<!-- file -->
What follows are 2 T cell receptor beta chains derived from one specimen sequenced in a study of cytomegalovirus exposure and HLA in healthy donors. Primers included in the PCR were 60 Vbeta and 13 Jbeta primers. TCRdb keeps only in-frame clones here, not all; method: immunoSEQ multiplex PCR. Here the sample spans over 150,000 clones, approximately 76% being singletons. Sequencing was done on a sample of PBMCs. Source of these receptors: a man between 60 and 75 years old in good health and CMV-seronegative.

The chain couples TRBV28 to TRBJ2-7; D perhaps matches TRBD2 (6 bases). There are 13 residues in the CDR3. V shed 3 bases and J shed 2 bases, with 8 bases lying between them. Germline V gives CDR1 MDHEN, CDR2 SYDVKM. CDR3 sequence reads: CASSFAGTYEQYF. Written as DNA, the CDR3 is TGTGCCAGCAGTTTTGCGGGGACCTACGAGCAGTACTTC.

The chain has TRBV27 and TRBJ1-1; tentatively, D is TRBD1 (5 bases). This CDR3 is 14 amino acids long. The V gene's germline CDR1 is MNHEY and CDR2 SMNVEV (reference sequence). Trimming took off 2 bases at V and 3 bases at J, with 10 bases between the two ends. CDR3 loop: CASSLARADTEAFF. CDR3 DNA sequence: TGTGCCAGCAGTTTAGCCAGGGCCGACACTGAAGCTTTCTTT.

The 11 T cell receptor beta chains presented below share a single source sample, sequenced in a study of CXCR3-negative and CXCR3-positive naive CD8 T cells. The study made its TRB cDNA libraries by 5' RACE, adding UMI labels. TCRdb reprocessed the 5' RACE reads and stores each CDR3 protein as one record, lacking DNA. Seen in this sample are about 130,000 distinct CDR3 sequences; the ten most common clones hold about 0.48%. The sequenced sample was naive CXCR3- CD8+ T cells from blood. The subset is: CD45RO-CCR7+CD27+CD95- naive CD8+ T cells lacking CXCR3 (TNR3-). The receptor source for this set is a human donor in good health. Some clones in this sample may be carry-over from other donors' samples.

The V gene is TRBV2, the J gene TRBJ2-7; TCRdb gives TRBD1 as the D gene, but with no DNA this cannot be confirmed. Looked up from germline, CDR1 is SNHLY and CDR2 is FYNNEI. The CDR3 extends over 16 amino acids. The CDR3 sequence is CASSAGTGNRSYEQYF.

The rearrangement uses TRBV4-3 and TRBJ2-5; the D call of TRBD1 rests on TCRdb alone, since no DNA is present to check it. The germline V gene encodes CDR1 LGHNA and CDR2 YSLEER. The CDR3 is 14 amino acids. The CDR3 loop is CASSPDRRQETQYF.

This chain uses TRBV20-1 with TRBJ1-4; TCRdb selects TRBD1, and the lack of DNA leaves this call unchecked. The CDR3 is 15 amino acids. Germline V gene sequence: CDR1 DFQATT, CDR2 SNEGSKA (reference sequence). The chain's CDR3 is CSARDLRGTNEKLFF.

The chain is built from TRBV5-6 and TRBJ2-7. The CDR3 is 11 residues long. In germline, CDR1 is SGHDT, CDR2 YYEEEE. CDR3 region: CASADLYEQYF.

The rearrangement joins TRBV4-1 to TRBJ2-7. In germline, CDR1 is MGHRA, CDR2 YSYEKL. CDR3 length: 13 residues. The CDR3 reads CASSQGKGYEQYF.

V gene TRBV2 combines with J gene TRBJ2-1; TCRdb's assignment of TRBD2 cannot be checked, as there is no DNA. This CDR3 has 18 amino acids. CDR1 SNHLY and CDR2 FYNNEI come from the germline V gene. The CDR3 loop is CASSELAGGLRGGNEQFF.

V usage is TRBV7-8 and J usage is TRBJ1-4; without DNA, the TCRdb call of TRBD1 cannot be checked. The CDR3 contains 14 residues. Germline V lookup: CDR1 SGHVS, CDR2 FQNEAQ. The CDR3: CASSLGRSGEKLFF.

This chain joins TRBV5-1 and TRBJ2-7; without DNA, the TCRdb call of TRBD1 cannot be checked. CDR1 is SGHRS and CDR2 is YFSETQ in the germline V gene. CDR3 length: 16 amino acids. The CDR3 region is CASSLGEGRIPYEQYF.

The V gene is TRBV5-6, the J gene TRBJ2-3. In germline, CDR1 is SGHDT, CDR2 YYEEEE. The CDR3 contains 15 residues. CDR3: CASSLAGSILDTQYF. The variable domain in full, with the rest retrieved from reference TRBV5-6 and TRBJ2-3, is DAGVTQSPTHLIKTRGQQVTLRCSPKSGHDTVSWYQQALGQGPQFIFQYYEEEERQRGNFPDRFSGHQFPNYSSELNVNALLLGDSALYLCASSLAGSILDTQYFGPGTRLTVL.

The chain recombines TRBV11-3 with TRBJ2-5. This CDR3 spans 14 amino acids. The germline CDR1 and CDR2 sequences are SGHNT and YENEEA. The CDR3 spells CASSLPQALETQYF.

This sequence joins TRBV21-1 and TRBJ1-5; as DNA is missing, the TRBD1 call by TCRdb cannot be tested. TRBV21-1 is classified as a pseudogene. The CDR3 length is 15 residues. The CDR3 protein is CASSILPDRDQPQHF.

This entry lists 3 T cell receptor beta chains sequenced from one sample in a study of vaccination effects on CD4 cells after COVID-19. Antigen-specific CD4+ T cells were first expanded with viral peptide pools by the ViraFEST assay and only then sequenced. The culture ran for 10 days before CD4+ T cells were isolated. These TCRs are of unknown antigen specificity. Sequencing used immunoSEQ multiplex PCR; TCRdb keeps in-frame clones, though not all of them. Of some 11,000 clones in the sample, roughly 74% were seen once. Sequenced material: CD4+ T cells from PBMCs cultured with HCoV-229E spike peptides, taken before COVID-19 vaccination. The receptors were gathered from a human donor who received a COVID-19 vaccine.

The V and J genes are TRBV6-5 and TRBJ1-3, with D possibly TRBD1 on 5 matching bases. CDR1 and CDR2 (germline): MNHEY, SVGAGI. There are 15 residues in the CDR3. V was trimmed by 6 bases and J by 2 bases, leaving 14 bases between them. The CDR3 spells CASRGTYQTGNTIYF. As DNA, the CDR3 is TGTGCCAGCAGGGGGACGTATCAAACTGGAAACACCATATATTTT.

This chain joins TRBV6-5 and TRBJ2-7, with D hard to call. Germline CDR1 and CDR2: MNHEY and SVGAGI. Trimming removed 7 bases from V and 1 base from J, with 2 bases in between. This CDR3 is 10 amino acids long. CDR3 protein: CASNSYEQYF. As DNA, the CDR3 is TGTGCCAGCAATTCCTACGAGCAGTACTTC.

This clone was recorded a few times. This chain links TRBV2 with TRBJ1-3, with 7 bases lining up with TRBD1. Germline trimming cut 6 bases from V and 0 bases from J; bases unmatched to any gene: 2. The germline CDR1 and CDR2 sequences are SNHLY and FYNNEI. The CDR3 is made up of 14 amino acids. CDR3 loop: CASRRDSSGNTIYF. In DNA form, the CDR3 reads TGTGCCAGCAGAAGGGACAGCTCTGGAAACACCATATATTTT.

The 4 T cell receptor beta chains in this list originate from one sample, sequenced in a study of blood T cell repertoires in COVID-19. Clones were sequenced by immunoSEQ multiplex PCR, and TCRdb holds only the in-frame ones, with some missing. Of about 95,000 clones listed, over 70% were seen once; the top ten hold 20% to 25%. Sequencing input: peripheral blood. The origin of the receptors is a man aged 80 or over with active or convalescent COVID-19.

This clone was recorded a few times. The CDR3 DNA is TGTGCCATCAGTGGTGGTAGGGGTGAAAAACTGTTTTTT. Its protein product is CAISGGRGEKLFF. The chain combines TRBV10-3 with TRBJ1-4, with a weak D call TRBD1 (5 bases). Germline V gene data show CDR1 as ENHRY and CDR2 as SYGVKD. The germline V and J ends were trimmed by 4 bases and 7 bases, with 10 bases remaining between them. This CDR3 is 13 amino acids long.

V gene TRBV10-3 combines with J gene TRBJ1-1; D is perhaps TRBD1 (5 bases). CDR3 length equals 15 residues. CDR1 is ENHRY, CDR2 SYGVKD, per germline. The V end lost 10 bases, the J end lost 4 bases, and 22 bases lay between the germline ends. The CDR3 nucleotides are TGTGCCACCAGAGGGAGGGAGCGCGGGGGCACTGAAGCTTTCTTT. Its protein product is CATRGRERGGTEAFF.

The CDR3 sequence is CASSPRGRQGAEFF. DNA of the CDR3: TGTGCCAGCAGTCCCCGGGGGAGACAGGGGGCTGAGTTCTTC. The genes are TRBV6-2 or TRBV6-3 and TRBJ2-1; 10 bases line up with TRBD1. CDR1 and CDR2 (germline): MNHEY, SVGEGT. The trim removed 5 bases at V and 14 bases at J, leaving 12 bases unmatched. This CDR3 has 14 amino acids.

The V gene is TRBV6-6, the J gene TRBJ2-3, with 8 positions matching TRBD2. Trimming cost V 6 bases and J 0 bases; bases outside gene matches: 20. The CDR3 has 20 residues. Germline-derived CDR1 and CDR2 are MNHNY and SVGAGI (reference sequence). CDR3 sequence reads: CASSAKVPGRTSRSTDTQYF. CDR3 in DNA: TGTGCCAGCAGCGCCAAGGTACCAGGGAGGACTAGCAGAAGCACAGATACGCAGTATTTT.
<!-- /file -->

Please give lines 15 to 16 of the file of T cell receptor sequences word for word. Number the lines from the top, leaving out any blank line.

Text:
This sequence joins TRBV21-1 and TRBJ1-5; as DNA is missing, the TRBD1 call by TCRdb cannot be tested. TRBV21-1 is classified as a pseudogene. The CDR3 length is 15 residues. The CDR3 protein is CASSILPDRDQPQHF.

This entry lists 3 T cell receptor beta chains sequenced from one sample in a study of vaccination effects on CD4 cells after COVID-19. Antigen-specific CD4+ T cells were first expanded with viral peptide pools by the ViraFEST assay and only then sequenced. The culture ran for 10 days before CD4+ T cells were isolated. These TCRs are of unknown antigen specificity. Sequencing used immunoSEQ multiplex PCR; TCRdb keeps in-frame clones, though not all of them. Of some 11,000 clones in the sample, roughly 74% were seen once. Sequenced material: CD4+ T cells from PBMCs cultured with HCoV-229E spike peptides, taken before COVID-19 vaccination. The receptors were gathered from a human donor who received a COVID-19 vaccine.